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Meeting produces two conceptual options for county admin building

Three days of collaborative work with Benderson Development and Laurel Park residents provided a starting point for redevelopment planning.

A community workshop led to preliminary plans for the Ringling Boulevard complex.
A community workshop led to preliminary plans for the Ringling Boulevard complex.
Courtesy images
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In response to a sometimes contentious community Aug. 1 workshop with residents of Laurel Park, Benderson Development arranged a three-day planning charrette to encourage neighborhood participation in creating a concept for the redevelopment of the Sarasota County Administration Center.

The meeting was held at Architecture Sarasota in the McCullough Pavilion in the shadow of the administration center's six stories. Residents and other interested members of the public collaborated with architects from Torti Gallas + Partners to produce two options for a sixth iteration concept. 

Benderson plans to redevelop the 5.3-acre site sandwiched between Ringling Boulevard and Laurel Park — a sliver of one parking lot is located within the neighborhood boundary. The lack of a site plan proposal during the first community workshop led to much confusion and distrust, particularly relative to what might be built immediately adjacent to the neighborhood of single-family homes.

The tone of last Thursday’s final session was markedly different as Brandon Diamond and Mike Rollison of TGP presented the final product of the charrette, which Rollison emphasized was only the beginning.

“This is not the end,” Rollison said. “This is kind of the bottom of the first inning. What we have for you tonight is sort of a culmination of our week here.”

Prior to revealing the final products of the charrette, Benderson Director of Development Todd Mathes said he hopes the process served as a demonstration of the developer’s desire for continued collaboration.

“This has been a really informative, collaborative process and it's taken us somewhere together so far, and our hope is that there is continued dialogue as we work on something that we both feel is the right fit for this property,” Mathes said. “We appreciate all of your input, your time and participation, and you can rest assured we'll continue to be accessible and have a good dialogue as we move this forward to its conclusion in the next weeks and months.”

Consistent in both final concepts presented was a gradual step-down from higher-intensity uses along Ringling Boulevard to two-story residential units on the southern end of the site bordering Dolphin Lane and single-family homes in Laurel Park. The latter varied from the previous day’s “tests” that included three-story town homes there, an idea roundly dismissed by the residents.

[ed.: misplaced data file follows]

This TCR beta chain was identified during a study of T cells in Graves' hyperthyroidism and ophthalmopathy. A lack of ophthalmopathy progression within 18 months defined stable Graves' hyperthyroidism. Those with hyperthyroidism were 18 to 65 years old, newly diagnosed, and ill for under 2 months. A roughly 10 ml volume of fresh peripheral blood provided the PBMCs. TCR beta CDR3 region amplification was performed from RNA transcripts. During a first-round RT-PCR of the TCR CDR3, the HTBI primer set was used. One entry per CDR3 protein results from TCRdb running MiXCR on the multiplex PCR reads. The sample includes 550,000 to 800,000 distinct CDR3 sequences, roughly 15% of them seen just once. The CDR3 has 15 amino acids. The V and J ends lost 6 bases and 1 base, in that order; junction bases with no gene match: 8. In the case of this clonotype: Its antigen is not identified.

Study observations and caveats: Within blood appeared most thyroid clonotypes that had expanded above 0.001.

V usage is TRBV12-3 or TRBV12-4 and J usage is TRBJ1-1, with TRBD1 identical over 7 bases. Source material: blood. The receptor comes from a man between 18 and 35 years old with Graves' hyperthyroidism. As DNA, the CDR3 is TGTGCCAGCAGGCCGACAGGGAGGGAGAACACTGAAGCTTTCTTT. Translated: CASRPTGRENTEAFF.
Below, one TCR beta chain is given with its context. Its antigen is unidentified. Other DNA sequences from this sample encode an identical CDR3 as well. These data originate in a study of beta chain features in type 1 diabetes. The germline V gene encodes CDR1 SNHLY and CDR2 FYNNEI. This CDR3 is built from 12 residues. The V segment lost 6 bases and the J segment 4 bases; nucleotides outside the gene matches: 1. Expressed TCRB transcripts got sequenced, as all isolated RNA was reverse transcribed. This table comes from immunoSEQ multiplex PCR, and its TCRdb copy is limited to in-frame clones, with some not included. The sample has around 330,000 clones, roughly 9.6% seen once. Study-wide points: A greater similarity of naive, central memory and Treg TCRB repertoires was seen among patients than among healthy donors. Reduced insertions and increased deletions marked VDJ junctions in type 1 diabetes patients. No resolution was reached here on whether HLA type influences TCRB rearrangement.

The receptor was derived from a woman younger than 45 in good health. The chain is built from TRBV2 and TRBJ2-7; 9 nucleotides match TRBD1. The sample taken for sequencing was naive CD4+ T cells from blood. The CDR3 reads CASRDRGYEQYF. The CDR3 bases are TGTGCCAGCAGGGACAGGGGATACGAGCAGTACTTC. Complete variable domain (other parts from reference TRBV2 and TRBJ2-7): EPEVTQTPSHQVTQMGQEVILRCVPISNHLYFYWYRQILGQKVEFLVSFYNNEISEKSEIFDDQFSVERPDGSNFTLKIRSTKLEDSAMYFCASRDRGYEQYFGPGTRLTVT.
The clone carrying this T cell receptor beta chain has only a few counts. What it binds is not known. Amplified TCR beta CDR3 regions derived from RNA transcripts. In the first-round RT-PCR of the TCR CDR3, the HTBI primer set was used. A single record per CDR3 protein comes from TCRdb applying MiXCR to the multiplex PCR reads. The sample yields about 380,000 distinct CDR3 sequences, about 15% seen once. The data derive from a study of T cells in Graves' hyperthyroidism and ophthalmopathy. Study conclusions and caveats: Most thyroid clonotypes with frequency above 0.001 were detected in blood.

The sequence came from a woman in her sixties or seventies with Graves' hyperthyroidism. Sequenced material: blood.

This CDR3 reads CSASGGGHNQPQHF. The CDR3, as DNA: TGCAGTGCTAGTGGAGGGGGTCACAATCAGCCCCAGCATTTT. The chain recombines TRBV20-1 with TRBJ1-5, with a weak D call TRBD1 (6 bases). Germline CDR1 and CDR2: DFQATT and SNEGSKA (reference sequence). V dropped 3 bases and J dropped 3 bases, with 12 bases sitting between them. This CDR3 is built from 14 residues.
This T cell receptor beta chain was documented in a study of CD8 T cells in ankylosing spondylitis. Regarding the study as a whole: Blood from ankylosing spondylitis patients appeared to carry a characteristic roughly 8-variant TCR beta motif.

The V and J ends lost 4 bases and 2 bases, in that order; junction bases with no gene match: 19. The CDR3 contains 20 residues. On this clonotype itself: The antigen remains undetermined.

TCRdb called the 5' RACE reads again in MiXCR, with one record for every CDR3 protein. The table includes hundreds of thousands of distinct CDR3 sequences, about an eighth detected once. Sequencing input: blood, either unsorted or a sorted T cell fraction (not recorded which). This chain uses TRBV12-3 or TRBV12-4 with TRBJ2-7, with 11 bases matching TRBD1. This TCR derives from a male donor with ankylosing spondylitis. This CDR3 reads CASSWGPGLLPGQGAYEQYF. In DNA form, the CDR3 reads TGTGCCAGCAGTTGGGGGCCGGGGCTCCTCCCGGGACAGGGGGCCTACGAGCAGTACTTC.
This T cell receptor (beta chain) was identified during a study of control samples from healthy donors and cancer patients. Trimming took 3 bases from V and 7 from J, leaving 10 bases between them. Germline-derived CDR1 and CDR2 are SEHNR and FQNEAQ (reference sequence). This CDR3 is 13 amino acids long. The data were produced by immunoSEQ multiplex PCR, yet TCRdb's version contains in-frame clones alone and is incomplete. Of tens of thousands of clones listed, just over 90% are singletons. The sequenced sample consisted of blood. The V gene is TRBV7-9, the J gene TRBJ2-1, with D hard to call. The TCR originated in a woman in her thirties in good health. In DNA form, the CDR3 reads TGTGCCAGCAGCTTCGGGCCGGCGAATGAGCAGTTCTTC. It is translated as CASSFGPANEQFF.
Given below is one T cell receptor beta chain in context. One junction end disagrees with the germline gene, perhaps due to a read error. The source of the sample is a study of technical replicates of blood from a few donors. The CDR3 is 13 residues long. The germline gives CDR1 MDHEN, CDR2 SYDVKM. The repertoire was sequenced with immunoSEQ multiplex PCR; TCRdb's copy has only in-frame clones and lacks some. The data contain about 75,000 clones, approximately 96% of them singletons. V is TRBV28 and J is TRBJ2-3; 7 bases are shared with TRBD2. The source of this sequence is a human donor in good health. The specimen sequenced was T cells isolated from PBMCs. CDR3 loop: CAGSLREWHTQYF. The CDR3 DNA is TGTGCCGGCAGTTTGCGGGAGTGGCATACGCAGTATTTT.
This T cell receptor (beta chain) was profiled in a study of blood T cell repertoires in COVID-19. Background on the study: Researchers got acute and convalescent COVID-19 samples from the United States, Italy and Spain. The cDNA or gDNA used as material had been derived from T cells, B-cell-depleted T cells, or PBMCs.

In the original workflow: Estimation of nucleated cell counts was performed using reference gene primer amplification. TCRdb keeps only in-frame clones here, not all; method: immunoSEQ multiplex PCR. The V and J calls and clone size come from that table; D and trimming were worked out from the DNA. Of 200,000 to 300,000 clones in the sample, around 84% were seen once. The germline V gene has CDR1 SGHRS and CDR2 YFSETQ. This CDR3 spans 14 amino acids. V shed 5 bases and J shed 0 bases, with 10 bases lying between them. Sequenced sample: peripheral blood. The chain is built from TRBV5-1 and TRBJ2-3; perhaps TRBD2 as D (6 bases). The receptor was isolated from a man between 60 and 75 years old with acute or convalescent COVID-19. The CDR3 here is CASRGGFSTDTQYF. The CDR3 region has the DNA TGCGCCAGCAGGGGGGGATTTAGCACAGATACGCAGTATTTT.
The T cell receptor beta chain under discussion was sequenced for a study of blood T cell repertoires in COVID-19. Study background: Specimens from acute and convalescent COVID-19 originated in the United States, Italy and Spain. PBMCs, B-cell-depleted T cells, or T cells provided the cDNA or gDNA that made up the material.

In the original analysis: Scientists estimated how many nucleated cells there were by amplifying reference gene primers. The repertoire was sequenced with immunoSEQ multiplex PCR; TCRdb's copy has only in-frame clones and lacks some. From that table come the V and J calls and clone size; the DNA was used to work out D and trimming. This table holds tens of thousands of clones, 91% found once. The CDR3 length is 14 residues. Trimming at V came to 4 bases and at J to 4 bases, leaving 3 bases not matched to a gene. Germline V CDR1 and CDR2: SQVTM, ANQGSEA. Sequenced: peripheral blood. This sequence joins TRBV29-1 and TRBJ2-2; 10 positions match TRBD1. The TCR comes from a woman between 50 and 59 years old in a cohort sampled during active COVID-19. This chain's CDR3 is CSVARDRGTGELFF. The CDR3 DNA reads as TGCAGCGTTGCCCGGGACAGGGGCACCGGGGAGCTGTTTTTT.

What varies most is the repurposing of the county’s office building and parking needs dependent upon its uses. Option A proposes multifamily on the first five floors and 150 hotel rooms on three additional stories built atop the sixth floor lobby level. The center of the building would be carved out on the north and south sides to create an H shape around an amenity area. 

One feature of Option A proposes multifamily on the first five floors and 150 hotel rooms on three additional stories built atop the sixth floor lobby level.
Courtesy image

Next to the building at the corner of Ringling Boulevard and Rawls Avenue is a parking structure surrounded on three sides by apartments, the top floor of the deck serving as the residents’ amenities center.

Option B reshapes the building in an L shape for office, retail and residential uses. Consistent in both options are 36 town homes south of Morrill Street plus 10 more on a small parcel at the corner of Morrill Street and Pine Place.

Option B reshapes the building into an L shape for office, retail and residential uses.
Courtesy image

Option A brings 123,360 square feet of hotel space, 4,800 square feet of retail, and 388,100 square feet of residential over 341 units. With a total of 387 residential units, 546 parking spaces.

Option B has 188,970 square feet of office space, 8,600 square feet of retail and 295,400 square feet of residential over 255 units. With a total of 301 residential units, provided are 645 parking spaces.

To make either plan work, or something similar to what is a very preliminary concept, Mathes confirmed some rezoning will be required. The site currently stands in Downtown Core, Downtown Edge and RSM-9 zoning districts, the latter of which allows up to nine residential units per acre.

“Obviously we need to go home and we need to study what the changes are to that building and how this works and come back to you with does it really work and fit? Are there details we need to work out? What does it look like?” Mathes said. “We never promised that to get to the what does it look like, 3D view as part of these three days, but that's a really important component of this whole discussion. It's incredibly important to you it's incredibly important to us.”

There remains plenty of time for Benderson to develop its plans. The county’s new administration building off Fruitville Road has only recently broken ground and the county has until Dec. 31, 2025, to vacate its downtown site. In 2021, Benderson acquired the county building and surrounding parking lots for $25 million



Andrew Warfield

Andrew Warfield is the Sarasota Observer city reporter. He is a four-decade veteran of print media. A Florida native, he has spent most of his career in the Carolinas as a writer and editor, nearly a decade as co-founder and editor of a community newspaper in Mecklenburg County, North Carolina.

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